Astronomers Observed Something Weird About ‘Potentially Hazardous’ Asteroid Phaethon
The Arecibo Observatory discovered that asteroid Phaethon was doing something pretty weird. It's not surprising for it to be acting strangely, given that the asteroid already behaves more like a comet than an asteroid.
The asteroid is actually named after the son of the Greek sun god Helios, Phaethon. Researchers have just found out that the asteroid’s spin speed has increased even more, and that is faster on its own axis. This might seem like a normal thing, but it is actually not a common thing for asteroids to be doing. Since Phaethon poses no imminent threat to Earth considering its size and distance from our planet, it is only classified as 'potentially hazardous.'
It is exceptionally rare for an asteroid to start changing its spin rate. At 5.4 kilometers wide, Phaethon is actually the biggest of the 11 known space boulders to do so. Its orbit is precisely known, which is the reason we know it doesn't pose a threat, and it spins once every 3.6 hours.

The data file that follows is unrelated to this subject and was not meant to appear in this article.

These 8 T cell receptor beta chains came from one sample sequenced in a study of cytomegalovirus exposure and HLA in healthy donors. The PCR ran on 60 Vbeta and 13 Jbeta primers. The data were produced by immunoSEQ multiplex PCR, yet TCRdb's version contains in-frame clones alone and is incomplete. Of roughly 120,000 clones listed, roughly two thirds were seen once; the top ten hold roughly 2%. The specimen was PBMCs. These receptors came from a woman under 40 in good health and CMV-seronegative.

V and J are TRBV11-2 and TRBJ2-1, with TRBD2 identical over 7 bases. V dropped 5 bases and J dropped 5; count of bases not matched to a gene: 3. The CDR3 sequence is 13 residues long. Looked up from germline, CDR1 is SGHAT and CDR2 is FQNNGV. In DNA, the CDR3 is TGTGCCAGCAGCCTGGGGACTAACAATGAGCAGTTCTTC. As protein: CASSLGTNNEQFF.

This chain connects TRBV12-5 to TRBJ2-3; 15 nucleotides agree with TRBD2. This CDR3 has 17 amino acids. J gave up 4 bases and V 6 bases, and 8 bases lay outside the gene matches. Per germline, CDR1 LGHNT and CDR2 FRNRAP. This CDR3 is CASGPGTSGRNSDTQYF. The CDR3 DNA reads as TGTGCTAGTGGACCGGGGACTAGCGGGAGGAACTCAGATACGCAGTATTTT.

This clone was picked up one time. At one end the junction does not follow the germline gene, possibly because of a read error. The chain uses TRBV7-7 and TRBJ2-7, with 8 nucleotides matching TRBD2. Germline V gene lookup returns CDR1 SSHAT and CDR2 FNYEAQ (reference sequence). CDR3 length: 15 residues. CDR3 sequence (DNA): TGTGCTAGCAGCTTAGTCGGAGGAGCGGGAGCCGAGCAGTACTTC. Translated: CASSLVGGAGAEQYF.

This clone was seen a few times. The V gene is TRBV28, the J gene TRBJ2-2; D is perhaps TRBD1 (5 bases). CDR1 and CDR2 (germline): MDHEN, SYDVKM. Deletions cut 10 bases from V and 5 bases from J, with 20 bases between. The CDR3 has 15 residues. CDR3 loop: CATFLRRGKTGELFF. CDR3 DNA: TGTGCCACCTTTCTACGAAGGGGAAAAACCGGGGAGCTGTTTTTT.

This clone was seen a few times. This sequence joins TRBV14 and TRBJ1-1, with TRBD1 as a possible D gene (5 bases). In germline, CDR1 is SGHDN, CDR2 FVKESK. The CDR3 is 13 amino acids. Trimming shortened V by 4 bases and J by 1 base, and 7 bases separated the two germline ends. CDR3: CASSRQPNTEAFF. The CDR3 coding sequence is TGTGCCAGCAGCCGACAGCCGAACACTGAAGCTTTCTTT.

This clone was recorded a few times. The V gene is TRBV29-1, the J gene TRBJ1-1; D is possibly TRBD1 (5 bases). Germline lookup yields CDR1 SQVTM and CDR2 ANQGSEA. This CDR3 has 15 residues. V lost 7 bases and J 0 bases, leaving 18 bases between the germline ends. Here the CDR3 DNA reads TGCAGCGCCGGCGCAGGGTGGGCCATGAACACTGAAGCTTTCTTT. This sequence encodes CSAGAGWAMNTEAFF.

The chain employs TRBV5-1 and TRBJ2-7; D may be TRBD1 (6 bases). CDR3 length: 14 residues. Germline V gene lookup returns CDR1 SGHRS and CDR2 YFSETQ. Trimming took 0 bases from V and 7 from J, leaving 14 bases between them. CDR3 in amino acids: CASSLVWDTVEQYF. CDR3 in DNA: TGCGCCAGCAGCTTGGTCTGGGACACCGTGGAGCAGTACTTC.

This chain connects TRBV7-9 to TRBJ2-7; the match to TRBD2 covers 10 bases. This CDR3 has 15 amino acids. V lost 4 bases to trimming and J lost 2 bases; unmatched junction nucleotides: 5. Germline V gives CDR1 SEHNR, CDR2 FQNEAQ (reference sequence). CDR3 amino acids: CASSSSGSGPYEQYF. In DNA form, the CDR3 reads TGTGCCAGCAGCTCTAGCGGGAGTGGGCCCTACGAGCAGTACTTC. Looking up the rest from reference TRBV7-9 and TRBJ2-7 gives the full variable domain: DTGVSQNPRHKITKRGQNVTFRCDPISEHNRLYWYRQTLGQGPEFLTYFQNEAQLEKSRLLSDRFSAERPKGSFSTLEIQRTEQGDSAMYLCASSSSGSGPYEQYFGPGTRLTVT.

'The predictions from the shape model did not match the data”, Arecibo planetary scientist Sean Marshall said. 'The times when the model was brightest were clearly out of sync with the times when Phaethon was actually observed to be brightest. I realized this could be explained by Phaethon's rotation period changing slightly at some time before the 2021 observations, perhaps from comet-like activity when it was near perihelion in December 2020.'
A closer examination of the entire data, which spans from 1989 to 2021, indicated that the change could've been clarified by a progressive, constant acceleration, which results in a loss of 4 milliseconds of rotation period annually. Year after year, the difference is minor, yet as the decades pass, it becomes increasingly noticeable.
'This is good news for the DESTINY+ team,' Marshall said. 'A steady change means that Phaethon's orientation at the time of the spacecraft's flyby can be predicted accurately, so they will know which regions will be illuminated by the Sun.'
So much research will be needed in order to determine what’s really causing Phaethon's spin rate to change so strangely, though simply recognizing that it is shifting and at what rate is an awesome finding on its own. That being said, don’t stop that weird spinning Phaethon, scientists need more information.